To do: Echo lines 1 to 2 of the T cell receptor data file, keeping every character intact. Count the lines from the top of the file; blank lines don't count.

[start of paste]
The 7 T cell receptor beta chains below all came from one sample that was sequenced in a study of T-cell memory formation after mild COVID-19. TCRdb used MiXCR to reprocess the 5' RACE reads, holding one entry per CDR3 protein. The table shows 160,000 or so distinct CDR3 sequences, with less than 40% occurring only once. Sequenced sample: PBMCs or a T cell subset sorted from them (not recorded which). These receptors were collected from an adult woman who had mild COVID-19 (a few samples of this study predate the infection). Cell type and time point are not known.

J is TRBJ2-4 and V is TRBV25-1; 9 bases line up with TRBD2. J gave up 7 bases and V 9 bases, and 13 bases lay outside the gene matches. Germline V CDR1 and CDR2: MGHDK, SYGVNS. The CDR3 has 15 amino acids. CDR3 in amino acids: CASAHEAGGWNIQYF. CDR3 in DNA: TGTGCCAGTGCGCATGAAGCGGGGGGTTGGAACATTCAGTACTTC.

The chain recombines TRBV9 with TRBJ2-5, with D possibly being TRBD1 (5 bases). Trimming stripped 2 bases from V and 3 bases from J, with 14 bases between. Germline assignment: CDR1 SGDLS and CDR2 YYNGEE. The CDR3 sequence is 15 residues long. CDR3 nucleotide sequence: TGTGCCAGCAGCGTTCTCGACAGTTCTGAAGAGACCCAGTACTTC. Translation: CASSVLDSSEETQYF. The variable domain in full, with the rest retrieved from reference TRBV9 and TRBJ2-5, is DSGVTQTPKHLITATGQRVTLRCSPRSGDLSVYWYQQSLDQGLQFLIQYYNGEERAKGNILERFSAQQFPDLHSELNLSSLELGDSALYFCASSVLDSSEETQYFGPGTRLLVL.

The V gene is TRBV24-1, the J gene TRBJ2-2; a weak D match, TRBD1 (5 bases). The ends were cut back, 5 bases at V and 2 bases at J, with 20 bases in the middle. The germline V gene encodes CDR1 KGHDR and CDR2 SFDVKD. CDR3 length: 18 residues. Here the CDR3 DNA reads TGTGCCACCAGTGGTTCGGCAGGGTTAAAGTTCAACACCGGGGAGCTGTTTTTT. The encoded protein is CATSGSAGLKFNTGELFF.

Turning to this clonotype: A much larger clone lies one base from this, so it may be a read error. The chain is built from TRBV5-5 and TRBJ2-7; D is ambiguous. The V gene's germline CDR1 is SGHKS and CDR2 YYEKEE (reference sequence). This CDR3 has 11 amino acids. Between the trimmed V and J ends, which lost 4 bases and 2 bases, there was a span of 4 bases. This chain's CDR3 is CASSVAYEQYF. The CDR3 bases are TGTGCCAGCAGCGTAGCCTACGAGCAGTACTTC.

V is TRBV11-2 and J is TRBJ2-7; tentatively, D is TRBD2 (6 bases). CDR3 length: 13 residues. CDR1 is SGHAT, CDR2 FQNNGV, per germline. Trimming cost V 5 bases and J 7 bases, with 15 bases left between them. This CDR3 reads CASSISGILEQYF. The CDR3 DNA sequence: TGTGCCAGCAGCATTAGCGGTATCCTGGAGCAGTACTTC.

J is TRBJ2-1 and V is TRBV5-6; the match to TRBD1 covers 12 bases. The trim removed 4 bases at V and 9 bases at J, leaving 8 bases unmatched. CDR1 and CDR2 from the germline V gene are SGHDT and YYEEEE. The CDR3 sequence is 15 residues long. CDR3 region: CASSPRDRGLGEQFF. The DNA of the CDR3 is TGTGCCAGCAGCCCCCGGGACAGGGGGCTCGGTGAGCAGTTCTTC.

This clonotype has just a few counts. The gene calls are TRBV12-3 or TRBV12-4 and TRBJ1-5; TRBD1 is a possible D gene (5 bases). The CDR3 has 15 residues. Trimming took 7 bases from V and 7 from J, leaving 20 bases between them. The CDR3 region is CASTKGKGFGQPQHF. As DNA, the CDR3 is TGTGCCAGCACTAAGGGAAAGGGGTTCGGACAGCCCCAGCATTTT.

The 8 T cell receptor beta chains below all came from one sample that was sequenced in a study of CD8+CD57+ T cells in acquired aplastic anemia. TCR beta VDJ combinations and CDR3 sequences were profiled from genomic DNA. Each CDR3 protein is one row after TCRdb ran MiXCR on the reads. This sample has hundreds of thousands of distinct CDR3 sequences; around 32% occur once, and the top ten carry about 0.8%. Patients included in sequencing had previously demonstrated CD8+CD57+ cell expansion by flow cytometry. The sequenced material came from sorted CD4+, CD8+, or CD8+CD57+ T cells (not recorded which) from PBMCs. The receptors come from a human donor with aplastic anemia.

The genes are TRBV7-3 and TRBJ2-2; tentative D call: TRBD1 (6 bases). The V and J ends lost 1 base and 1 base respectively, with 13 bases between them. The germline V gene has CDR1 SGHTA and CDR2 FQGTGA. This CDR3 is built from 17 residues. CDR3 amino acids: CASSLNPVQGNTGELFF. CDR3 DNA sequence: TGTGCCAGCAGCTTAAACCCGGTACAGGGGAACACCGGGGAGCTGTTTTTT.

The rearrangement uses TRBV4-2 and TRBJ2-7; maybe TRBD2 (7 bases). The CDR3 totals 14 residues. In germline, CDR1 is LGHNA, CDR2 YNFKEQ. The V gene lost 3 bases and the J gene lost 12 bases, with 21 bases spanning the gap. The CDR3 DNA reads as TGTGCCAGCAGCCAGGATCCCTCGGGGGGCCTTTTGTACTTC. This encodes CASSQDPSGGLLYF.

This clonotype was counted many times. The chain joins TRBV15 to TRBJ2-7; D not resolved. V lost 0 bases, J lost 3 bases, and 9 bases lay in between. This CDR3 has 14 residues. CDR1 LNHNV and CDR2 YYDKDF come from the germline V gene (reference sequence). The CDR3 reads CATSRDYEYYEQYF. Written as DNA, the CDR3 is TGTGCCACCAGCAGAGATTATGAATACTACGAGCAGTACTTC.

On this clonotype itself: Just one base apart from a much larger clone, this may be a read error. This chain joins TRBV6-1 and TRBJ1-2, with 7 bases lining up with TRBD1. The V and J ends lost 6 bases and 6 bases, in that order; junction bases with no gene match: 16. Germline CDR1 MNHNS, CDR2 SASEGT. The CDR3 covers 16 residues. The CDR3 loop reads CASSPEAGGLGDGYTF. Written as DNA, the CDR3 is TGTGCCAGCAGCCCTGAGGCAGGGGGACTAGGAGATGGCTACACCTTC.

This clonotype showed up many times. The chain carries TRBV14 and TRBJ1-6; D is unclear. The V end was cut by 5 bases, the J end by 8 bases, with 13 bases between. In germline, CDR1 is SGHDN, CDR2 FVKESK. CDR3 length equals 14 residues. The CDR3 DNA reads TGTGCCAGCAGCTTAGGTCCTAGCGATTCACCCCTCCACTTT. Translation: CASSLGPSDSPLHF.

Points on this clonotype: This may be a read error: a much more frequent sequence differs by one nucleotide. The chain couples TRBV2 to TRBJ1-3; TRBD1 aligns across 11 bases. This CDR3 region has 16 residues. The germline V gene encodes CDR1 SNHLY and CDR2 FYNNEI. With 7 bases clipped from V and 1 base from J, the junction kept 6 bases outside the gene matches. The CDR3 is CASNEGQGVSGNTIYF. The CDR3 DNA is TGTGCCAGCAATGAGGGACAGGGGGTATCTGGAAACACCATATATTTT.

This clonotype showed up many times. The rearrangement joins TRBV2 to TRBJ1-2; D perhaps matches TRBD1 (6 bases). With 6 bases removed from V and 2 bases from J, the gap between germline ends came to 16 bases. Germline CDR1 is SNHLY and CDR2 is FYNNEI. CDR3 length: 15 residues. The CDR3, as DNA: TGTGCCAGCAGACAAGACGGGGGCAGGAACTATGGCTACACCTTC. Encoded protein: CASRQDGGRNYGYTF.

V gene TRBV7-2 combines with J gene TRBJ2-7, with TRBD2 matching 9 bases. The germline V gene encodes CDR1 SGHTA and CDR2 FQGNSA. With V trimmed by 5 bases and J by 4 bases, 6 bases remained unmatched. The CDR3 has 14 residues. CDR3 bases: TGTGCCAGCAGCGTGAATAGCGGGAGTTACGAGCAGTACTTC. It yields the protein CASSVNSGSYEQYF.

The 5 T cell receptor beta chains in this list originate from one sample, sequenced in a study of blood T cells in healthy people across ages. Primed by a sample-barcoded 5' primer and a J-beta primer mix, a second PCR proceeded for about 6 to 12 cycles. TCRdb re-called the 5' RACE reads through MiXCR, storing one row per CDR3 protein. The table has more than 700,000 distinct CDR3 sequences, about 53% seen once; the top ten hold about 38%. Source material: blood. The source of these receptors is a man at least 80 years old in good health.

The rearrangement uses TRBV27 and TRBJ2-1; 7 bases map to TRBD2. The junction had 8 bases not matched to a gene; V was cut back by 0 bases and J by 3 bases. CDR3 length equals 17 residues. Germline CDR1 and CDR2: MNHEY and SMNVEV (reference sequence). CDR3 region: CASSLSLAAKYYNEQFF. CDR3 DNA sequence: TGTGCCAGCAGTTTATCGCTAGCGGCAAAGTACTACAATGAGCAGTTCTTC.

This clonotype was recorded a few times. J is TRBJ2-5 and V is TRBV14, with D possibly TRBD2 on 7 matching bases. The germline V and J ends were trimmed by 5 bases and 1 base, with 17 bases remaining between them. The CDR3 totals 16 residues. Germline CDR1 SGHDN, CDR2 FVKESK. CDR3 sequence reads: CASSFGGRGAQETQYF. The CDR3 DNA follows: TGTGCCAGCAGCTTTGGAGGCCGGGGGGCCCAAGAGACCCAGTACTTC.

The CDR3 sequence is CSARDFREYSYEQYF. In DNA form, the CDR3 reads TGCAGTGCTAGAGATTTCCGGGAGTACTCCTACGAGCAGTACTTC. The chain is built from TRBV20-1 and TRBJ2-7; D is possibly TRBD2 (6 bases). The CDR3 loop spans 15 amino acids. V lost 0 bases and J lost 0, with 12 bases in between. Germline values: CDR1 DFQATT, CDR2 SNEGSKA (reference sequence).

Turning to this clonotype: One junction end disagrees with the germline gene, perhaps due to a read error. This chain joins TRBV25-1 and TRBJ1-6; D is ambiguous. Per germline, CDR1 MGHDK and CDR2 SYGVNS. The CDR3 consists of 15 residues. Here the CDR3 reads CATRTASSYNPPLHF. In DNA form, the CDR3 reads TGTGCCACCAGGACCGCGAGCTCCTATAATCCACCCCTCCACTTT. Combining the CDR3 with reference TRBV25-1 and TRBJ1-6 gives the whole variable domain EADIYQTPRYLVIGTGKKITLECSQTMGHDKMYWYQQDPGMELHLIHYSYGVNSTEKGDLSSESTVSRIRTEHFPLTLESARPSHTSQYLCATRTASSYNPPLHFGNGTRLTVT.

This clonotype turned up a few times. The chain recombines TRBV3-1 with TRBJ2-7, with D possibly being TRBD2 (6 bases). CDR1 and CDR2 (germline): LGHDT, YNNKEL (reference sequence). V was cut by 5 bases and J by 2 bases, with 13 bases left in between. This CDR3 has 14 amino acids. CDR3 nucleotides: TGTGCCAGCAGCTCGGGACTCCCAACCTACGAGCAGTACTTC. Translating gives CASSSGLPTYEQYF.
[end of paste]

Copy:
The 7 T cell receptor beta chains below all came from one sample that was sequenced in a study of T-cell memory formation after mild COVID-19. TCRdb used MiXCR to reprocess the 5' RACE reads, holding one entry per CDR3 protein. The table shows 160,000 or so distinct CDR3 sequences, with less than 40% occurring only once. Sequenced sample: PBMCs or a T cell subset sorted from them (not recorded which). These receptors were collected from an adult woman who had mild COVID-19 (a few samples of this study predate the infection). Cell type and time point are not known.

J is TRBJ2-4 and V is TRBV25-1; 9 bases line up with TRBD2. J gave up 7 bases and V 9 bases, and 13 bases lay outside the gene matches. Germline V CDR1 and CDR2: MGHDK, SYGVNS. The CDR3 has 15 amino acids. CDR3 in amino acids: CASAHEAGGWNIQYF. CDR3 in DNA: TGTGCCAGTGCGCATGAAGCGGGGGGTTGGAACATTCAGTACTTC.